Royalty RPF

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RPF Fandom
Name(s): Royalty RPF
Scope/Focus: Fanfic about real present-day royalty
See also: RPF, Royalty AU, Historical AU
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Royalty RPF is RPF about the world's real royal families, most notably the British, Dutch, and other European royalty. It is often combined with other forms of RPF, with Royalty AUs, and with Historical AUs. It generally presents a romanticized version of royalty. Stories are often based on secondary or tertiary sources (such as biopics, docudramas, conspiracy theories etc.) with dubious accuracy.


This genre is as old as fiction, though often the characters of more critical stories were disguised to avoid offending real monarchs. By the end of the 19th century it was common to invoke royalty in thrillers and other fiction; for example, George Griffith's The Angel of the Revolution (1893) describes an anarchist conquest of the world led by Russian dissidents victimised by the Tsar, and ends with Alexander III exiled to Siberia. The 1930s version of The Saint was once pardoned by the King (unnamed, presumably George V) after preventing the assassination of a visiting prince. In modern fiction satire is fairly common; a good example is the series Heir to Sorrows by "Silvie Krin", lampooning Prince Charles, which often appears in the British satirical magazine Private Eye. On TV the comedy series Spitting Image (1988-91) used puppet replicas of the British royal family and other notables to satirize current events.


This article or section needs expansion.

Royal families generally have large fan bases, as evidenced by the hundreds of books published about e.g. the late Princess Diana and conspiracy theories about her death, and by the James Bond parachuting "Queen" stunt which opened the 2012 Olympics. Surprisingly, a lot of the fan base is in countries that have no royalty, such as the USA. RPF is a natural consequence. Usually it focuses on royal romances, weddings, and other high-profile events, with the day-to-day duties of the monarchy given less attention. However, some stories (usually in other fandoms) do include appearances by royalty in other roles where it suits the needs of the plot; for example, as the ultimate authority Jack Harkness reports to in Torchwood, as government in exile during WW2, etc.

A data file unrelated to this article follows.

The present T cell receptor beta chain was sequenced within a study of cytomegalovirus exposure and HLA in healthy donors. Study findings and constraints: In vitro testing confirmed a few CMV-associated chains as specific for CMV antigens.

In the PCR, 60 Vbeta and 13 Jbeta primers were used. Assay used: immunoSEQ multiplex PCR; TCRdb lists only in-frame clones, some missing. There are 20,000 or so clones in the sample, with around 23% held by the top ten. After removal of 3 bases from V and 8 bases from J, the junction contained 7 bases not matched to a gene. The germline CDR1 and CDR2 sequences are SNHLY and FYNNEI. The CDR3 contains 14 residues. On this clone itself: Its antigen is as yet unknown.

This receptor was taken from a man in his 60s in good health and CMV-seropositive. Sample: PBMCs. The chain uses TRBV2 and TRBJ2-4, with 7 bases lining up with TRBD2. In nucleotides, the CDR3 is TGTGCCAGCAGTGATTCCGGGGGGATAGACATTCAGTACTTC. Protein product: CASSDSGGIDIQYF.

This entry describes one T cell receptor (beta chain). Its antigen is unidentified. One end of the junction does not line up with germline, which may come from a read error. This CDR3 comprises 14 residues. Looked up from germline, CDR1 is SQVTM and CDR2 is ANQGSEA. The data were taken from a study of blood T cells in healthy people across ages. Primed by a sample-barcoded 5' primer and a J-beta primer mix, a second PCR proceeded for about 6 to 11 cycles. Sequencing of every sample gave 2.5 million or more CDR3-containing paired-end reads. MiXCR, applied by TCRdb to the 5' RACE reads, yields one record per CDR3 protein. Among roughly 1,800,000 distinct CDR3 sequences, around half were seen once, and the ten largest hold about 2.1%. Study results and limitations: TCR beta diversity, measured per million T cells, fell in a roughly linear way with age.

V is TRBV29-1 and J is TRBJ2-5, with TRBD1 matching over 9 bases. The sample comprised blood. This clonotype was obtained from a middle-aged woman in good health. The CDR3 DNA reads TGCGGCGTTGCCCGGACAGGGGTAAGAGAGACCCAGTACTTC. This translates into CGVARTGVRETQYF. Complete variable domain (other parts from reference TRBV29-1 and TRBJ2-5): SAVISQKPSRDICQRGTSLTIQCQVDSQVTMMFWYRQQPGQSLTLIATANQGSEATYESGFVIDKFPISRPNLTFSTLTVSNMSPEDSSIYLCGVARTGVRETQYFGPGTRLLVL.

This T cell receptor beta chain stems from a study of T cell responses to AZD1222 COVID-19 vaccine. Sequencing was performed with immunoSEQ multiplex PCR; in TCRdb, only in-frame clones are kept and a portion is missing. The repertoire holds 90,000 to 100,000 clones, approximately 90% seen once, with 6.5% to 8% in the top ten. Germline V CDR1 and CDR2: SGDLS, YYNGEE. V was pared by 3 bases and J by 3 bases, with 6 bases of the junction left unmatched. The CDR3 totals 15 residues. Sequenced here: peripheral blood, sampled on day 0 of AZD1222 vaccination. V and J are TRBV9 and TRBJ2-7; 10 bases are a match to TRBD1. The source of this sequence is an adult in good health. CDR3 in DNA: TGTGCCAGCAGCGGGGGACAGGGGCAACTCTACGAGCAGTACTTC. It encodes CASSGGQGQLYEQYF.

The genre is relatively small but growing, with 139 stories on AO3 (October 2015) rising to 315 stories in November 2020, 241 of them related to the British monarchy. It is largely written by a few prolific authors, and is banned by many site's rules on RPF. However, stories in other fandoms which include royal appearances may not be marked as Royalty RPF, and it may be necessary to search on the names of royal family members etc.

Tropes & Fanon

Although the role of Britain's monarchy is largely ceremonial, Harry Potter crossovers involving British royalty often give them judicial and governmental powers that they have not had in the real world for many centuries; for example, ordering the immediate execution of Death Eaters, or military action against them. This is usually explained as being part of the Statute of Secrecy or a special constitution for the wizarding world. They are sometimes portrayed as a family of especially powerful wizards.

An occasional assumption is continuity of dynasties into the indefinite past; for example, the idea that there is continuity from King Arthur to the present day in Britain. In reality there have been several changes of ruling dynasty with no continuity, and kings have been imported from another country on at least two occasions when the ruling dynasty has died out. There are similar discontinuities in nearly all royal families. A related trope (for the British Royal Family) is the assumption that descendants of King Arthur have more "right" to the throne than members of later dynasties; for example, it might be claimed that the discovery that Harry Potter was the last traceable descendant of the Pendragon dynasty would make him king in the magical and muggle world. This is not borne out by numerous real-world examples of "true heirs" who are not in line for the throne.[1]

Example Fanworks

Examples Wanted: Editors are encouraged to add more examples or a wider variety of examples.


Crossovers with Other Fandoms

Archives & Fannish Links


  1. ^ New Kings on Old Thrones by B. Waters (1898), a period article on Jacobite claims to the British throne.